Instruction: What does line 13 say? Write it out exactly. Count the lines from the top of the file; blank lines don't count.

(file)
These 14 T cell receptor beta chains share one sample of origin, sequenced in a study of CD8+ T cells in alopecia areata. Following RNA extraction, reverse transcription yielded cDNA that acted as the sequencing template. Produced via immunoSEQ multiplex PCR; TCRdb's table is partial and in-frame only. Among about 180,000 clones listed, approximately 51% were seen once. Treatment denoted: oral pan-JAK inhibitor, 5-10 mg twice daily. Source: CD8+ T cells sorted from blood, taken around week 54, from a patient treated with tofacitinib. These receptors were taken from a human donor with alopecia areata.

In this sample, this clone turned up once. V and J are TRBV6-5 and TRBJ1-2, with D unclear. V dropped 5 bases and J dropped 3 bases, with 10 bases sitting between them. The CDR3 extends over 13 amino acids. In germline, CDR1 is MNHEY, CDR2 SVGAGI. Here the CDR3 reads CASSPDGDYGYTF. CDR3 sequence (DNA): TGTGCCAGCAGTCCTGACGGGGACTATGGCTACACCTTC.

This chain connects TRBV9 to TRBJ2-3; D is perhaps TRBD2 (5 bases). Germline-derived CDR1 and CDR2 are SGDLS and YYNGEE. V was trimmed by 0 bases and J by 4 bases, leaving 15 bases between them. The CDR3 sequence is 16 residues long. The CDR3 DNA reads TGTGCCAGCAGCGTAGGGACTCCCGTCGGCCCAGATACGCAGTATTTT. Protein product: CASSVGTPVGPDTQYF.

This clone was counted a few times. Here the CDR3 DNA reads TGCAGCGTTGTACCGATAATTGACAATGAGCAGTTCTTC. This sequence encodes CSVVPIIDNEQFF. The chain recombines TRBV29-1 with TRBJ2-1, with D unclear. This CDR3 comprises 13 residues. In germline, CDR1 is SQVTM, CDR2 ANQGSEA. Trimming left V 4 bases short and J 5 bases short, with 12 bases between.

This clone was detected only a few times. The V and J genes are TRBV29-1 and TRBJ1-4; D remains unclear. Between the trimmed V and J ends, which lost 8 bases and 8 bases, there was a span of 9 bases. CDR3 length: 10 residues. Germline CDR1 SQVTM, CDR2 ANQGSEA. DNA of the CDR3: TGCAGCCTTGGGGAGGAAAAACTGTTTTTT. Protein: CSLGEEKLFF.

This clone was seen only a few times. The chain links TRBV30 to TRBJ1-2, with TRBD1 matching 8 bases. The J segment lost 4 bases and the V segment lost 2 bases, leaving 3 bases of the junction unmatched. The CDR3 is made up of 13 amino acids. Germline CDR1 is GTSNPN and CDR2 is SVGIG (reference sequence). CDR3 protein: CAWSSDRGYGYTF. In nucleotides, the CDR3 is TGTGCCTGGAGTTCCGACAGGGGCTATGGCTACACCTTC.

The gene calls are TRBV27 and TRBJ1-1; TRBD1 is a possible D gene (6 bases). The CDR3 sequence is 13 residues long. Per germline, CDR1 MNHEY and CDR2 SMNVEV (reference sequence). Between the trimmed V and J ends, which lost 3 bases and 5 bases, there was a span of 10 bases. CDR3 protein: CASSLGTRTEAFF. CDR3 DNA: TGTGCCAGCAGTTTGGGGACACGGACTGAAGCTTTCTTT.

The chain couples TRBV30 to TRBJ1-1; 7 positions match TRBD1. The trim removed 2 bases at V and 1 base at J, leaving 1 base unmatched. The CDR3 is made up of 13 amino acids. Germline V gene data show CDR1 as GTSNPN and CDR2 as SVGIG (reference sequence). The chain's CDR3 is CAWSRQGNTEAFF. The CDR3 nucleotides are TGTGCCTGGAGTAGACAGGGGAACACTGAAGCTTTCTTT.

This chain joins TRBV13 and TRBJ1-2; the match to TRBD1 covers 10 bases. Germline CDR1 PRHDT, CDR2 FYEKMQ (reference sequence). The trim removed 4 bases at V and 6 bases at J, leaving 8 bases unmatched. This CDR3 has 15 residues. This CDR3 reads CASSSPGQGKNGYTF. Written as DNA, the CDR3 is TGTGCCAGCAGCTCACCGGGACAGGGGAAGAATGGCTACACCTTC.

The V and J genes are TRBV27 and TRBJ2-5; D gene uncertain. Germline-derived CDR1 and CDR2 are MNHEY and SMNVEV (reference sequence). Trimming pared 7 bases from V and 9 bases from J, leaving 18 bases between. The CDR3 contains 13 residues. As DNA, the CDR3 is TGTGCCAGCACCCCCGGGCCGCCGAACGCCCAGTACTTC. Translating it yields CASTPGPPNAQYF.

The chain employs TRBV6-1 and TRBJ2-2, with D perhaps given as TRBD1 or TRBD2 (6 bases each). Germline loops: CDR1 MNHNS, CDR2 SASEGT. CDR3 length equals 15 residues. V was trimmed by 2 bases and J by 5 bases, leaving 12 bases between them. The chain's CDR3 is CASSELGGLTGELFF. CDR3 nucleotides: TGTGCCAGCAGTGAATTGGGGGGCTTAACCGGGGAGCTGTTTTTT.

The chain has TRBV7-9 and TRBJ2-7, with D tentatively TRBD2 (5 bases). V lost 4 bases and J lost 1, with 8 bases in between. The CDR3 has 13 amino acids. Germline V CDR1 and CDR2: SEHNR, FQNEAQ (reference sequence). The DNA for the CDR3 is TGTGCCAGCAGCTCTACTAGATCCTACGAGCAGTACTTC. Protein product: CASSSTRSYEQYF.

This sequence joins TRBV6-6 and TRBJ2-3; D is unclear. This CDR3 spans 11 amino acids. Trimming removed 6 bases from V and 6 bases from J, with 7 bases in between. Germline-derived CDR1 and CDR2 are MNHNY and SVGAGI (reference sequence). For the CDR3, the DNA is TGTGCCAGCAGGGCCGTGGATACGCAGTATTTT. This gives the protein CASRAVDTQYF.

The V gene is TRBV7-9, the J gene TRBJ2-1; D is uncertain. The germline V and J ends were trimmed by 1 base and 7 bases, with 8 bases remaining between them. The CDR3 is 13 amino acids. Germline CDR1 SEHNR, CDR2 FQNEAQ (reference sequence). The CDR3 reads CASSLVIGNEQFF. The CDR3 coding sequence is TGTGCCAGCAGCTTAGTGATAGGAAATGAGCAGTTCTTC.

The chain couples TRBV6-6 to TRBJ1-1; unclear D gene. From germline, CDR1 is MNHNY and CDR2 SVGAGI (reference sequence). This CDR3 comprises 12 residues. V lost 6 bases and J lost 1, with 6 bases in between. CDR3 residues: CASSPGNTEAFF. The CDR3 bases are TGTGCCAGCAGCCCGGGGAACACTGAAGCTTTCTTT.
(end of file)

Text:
This sequence joins TRBV6-6 and TRBJ2-3; D is unclear. This CDR3 spans 11 amino acids. Trimming removed 6 bases from V and 6 bases from J, with 7 bases in between. Germline-derived CDR1 and CDR2 are MNHNY and SVGAGI (reference sequence). For the CDR3, the DNA is TGTGCCAGCAGGGCCGTGGATACGCAGTATTTT. This gives the protein CASRAVDTQYF.